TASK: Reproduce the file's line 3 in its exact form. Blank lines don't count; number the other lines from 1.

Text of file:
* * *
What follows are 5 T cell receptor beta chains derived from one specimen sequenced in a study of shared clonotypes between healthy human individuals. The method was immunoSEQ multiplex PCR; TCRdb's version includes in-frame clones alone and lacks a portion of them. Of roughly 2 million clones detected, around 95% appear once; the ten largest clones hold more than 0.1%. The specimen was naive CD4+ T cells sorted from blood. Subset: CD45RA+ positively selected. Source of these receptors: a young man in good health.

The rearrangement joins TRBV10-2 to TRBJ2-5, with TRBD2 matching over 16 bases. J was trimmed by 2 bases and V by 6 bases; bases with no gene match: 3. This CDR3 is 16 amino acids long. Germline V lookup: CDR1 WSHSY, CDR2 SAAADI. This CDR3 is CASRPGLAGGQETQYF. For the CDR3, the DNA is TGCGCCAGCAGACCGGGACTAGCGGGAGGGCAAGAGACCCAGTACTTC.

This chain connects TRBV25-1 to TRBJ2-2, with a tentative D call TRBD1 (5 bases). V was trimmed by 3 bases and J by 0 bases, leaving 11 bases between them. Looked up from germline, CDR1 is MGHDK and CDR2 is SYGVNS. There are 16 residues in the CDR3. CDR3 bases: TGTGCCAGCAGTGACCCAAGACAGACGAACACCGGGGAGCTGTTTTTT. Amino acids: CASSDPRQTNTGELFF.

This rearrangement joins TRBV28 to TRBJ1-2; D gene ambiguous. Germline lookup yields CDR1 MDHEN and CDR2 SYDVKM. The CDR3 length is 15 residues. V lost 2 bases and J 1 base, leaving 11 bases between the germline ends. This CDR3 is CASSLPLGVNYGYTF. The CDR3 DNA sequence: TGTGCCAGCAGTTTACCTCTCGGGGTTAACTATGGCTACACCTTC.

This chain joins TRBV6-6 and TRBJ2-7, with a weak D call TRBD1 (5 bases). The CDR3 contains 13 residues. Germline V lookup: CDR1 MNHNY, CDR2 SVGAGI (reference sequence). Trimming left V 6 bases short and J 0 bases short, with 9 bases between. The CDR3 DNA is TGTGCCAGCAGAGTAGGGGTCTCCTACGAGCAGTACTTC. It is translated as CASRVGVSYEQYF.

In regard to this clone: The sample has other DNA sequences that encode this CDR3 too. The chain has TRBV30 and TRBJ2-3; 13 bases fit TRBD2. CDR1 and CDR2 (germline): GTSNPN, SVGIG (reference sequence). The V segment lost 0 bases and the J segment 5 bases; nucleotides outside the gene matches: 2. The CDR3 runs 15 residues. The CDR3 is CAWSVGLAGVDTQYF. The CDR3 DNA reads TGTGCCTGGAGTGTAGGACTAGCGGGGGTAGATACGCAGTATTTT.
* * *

This chain connects TRBV25-1 to TRBJ2-2, with a tentative D call TRBD1 (5 bases). V was trimmed by 3 bases and J by 0 bases, leaving 11 bases between them. Looked up from germline, CDR1 is MGHDK and CDR2 is SYGVNS. There are 16 residues in the CDR3. CDR3 bases: TGTGCCAGCAGTGACCCAAGACAGACGAACACCGGGGAGCTGTTTTTT. Amino acids: CASSDPRQTNTGELFF.